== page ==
Data Privacy a Concern for Marginalized Communities

Data Privacy a Concern for Marginalized Communities

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By: Christopher Wood, Co-Founder & Executive Director, LGBT Tech

While hot-button technology topics like net neutrality make headlines for current legislative activity, the underlying concern for all Internet users is data privacy. For marginalized communities, the protection of sensitive data is even greater.

The age-old fear of providing personal information to a government that does not protect the interests of a specific community extends to almost every part of daily life in the Internet age. For individuals who identify as part of a marginalized community, knowing that personal details can lead to profiling situations requires exerting extra effort to protect that information in a rapidly changing tech environment. For example, profiling can be done through algorithms using apps that provide geolocation information sharing where you live, where you frequent, where you work, where you shop, and so on. That data paints a picture of you that can feed into profiling by potential employers, health insurers, advertisers, and more.

It’s not all bad though; data storage can be both positive and negative. An upside of data collection can be improved healthcare and a generally better understanding of personal health issues, for example, by wearing a Fitbit or by researching health concerns. The downside to that same data collection is the ability of an insurance provider or an employer to decide that your lifestyle is unhealthy and to react accordingly.

In a perfect world, data privacy online allows a user the right to control who can access information, how they can access it, and when those people can access it. Unfortunately, consumers are all too familiar with the headlines covering one data breach after another and when that private data is compromised, members of marginalized communities are some of the most vulnerable. This is especially true for individuals in minority communities who solely rely on sensitive information like a social security number to access much-needed social services.

An easy example of that vulnerability can be found within the LGBTQ community. For any LGBTQ individual still choosing with whom to share their gender identity or sexual orientation, the exposure of private online data can present a variety of problems, from loss of employment or familial connections to physical harm or even death. Coupled with the heightened risks that LGBTQ individuals face from a data privacy breach is the fact that the LGBTQ community tends to be earlier adopters and heavier users of the Internet and online services than their heterosexual counterparts.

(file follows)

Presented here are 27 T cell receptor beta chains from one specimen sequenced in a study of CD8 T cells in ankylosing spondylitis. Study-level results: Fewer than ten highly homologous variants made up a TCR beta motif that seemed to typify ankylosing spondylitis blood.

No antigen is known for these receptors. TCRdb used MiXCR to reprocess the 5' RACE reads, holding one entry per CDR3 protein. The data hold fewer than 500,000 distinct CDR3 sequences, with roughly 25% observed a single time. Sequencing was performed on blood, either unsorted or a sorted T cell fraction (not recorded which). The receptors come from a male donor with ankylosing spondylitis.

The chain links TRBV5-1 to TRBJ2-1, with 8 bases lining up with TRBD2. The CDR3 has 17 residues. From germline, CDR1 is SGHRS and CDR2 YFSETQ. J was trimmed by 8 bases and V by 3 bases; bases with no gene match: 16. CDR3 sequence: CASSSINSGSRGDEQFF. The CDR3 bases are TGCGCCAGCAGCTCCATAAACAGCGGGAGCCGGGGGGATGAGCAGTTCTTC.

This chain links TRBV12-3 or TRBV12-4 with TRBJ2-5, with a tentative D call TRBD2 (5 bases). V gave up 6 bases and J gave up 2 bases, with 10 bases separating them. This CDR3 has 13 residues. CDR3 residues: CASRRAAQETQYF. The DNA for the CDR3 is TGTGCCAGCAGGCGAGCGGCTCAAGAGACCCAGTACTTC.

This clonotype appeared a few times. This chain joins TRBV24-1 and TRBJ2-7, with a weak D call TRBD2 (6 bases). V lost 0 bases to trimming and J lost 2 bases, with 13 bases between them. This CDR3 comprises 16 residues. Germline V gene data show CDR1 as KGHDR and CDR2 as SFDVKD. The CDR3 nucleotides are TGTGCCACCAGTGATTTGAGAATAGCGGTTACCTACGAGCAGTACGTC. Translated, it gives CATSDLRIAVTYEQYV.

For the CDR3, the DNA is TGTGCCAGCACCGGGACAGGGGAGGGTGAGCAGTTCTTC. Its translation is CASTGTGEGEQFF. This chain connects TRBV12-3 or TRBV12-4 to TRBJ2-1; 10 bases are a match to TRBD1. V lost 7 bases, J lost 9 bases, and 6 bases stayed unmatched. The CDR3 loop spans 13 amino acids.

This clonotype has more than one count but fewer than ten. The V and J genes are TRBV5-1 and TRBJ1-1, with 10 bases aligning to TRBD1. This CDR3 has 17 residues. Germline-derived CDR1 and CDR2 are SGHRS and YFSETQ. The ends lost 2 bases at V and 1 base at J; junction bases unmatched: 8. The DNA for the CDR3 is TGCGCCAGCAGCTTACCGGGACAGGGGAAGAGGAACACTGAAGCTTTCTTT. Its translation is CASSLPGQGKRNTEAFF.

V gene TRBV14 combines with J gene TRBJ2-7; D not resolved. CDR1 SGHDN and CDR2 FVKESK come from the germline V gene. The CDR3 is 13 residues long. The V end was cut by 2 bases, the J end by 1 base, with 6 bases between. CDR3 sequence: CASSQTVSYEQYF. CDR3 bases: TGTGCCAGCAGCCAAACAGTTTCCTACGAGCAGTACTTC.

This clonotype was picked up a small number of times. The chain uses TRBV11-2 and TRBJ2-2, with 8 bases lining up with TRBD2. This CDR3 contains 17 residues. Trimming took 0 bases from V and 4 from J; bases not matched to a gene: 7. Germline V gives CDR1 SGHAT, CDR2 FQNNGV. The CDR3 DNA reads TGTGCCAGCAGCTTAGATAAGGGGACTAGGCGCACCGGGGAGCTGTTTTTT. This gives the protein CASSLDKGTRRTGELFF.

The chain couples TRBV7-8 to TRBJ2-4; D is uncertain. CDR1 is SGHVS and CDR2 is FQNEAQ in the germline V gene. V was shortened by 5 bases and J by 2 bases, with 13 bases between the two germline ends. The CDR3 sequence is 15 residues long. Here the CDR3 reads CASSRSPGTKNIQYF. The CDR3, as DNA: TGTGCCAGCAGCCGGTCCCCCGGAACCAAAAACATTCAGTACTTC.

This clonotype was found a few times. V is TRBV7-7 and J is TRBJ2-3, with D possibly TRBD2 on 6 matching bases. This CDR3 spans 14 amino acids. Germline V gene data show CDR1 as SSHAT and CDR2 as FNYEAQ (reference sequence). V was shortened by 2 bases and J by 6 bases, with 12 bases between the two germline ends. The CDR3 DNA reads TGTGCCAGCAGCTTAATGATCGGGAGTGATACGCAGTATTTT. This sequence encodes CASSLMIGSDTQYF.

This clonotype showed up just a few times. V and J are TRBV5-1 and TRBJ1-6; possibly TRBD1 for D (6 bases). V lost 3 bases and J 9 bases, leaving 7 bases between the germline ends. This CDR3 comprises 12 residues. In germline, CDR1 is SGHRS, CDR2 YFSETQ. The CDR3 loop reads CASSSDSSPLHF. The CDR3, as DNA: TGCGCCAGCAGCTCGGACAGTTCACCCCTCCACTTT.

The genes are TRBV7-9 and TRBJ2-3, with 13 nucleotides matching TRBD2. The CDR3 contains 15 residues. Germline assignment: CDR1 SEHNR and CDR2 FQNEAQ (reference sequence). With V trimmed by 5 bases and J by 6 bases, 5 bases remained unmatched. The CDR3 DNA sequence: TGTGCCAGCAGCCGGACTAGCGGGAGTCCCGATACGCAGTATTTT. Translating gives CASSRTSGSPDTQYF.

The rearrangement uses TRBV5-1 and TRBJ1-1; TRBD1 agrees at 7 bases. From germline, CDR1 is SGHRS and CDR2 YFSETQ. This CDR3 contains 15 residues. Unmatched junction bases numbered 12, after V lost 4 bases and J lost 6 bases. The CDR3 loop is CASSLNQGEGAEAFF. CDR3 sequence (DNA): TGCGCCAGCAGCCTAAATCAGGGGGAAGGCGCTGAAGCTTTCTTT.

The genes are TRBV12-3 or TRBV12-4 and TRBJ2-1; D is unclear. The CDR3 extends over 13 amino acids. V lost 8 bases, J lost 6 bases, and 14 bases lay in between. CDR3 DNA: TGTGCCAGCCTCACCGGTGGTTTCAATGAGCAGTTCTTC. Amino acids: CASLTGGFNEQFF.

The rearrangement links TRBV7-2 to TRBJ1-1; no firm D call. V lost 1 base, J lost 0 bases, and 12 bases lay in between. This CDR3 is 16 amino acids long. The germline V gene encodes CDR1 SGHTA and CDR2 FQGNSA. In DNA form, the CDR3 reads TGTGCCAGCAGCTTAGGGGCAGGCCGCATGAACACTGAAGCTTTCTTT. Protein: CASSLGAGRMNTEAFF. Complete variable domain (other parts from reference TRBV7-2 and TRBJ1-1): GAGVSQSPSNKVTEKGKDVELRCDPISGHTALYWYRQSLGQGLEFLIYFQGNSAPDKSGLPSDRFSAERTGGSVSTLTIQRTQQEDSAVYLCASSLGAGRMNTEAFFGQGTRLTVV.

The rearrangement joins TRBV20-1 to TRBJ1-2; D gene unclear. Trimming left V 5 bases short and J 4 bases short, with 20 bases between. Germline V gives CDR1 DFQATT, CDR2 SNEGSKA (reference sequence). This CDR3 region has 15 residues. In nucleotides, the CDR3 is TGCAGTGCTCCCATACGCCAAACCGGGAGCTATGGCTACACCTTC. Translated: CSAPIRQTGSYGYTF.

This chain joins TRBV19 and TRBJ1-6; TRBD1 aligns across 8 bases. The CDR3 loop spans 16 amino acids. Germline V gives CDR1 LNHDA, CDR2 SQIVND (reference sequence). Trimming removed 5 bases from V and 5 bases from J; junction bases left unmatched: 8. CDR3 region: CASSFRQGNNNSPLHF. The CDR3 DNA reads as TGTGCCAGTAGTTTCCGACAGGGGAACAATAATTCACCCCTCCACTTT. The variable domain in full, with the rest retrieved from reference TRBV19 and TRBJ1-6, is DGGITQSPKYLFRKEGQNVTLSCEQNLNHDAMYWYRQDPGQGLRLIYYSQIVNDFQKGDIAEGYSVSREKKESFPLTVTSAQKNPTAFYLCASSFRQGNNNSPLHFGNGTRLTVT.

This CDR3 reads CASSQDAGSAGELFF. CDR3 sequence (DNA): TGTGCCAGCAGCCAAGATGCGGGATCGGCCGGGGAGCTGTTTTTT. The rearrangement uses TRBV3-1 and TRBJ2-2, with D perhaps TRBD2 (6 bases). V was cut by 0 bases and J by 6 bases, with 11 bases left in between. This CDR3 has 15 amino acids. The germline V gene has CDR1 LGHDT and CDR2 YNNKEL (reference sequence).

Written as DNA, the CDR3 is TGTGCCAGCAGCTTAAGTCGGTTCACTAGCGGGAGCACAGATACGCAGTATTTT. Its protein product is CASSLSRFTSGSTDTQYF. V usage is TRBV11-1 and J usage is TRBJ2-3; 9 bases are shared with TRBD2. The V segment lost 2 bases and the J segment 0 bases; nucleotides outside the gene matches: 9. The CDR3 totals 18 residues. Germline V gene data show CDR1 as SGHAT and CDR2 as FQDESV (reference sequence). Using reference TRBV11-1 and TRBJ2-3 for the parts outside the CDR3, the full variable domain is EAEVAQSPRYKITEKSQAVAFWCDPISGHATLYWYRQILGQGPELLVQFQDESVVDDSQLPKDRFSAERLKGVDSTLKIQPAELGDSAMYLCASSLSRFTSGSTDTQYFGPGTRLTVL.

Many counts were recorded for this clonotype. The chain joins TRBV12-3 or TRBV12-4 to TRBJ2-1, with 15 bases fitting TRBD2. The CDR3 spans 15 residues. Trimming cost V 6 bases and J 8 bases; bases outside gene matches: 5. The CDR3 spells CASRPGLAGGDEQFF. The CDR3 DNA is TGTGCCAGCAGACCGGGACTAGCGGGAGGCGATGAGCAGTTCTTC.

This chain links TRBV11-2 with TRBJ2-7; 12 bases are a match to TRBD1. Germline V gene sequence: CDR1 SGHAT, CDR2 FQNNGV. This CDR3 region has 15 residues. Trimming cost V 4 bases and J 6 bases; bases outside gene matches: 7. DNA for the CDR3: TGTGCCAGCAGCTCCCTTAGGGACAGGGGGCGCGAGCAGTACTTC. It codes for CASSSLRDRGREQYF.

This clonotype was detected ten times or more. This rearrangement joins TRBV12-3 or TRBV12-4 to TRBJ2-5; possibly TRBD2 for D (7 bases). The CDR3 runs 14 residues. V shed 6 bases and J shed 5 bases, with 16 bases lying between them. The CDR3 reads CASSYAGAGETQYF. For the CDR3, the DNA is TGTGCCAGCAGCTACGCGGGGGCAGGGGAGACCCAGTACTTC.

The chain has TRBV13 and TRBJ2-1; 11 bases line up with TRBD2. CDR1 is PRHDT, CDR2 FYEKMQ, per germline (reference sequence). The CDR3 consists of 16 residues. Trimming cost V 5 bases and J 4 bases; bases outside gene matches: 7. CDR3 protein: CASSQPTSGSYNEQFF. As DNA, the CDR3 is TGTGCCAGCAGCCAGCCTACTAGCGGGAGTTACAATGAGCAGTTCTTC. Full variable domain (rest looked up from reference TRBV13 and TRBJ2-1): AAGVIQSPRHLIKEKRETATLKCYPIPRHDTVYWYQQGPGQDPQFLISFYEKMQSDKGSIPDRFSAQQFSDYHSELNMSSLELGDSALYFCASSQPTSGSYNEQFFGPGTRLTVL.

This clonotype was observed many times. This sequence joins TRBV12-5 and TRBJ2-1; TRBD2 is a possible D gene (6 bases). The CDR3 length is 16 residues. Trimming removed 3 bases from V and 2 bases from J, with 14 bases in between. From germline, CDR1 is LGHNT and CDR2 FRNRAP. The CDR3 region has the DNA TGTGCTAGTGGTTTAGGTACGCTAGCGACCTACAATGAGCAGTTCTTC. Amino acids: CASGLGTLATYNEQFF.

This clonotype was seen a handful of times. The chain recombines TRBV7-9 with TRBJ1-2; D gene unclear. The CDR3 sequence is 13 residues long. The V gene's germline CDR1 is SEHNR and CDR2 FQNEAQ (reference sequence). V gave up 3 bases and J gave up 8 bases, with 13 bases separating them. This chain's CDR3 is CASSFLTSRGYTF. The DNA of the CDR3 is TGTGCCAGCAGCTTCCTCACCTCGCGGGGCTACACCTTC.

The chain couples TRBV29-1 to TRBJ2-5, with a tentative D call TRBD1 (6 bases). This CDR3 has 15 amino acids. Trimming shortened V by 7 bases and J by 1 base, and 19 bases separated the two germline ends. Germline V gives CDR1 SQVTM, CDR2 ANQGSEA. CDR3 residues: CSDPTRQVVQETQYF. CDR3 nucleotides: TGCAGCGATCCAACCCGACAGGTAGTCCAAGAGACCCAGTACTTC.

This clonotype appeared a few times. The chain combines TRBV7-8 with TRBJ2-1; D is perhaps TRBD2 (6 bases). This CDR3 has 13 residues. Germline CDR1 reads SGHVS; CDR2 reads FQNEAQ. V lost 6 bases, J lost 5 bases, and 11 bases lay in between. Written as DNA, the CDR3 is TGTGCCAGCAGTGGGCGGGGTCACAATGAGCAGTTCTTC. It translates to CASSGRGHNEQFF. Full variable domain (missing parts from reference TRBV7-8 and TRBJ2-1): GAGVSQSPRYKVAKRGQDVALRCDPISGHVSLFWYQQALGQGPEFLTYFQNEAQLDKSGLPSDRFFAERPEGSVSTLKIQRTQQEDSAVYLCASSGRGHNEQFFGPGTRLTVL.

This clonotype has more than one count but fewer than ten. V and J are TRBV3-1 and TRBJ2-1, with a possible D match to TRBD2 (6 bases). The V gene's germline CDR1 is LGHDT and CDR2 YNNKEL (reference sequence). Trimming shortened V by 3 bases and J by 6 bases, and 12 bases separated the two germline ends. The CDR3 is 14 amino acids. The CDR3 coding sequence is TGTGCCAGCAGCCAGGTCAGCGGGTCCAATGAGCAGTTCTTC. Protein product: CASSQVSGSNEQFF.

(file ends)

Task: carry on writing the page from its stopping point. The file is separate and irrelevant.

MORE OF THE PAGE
LGBTQ individuals have enjoyed community and greater acceptance with access to wireless technologies, especially those living in more remote areas where they may be the only LGBTQ individual. Technology acts as a lifeline for the LGBTQ community, but that lifeline is a network of tenuously protected touchpoints and opportunities for authorized and unauthorized data collection.

While data privacy should be a concern for anyone who uses technology, it is of life-saving significance to LGBTQ-identifying people. The LGBTQ community – and all minority communities – can suffer severe consequences from a lack of data privacy.

Marginalized communities already face greater challenges when it comes to technology and universal access. Lack of affordable access to technology has been shown to have an impact on the social and economic opportunities of individuals; those with less access to technology are at a disadvantage when it comes to competing for jobs, obtaining education, or acquiring assistance with basic survival resources. Combining this initial access challenge with the concerns over data privacy creates a complex labyrinth for minority communities.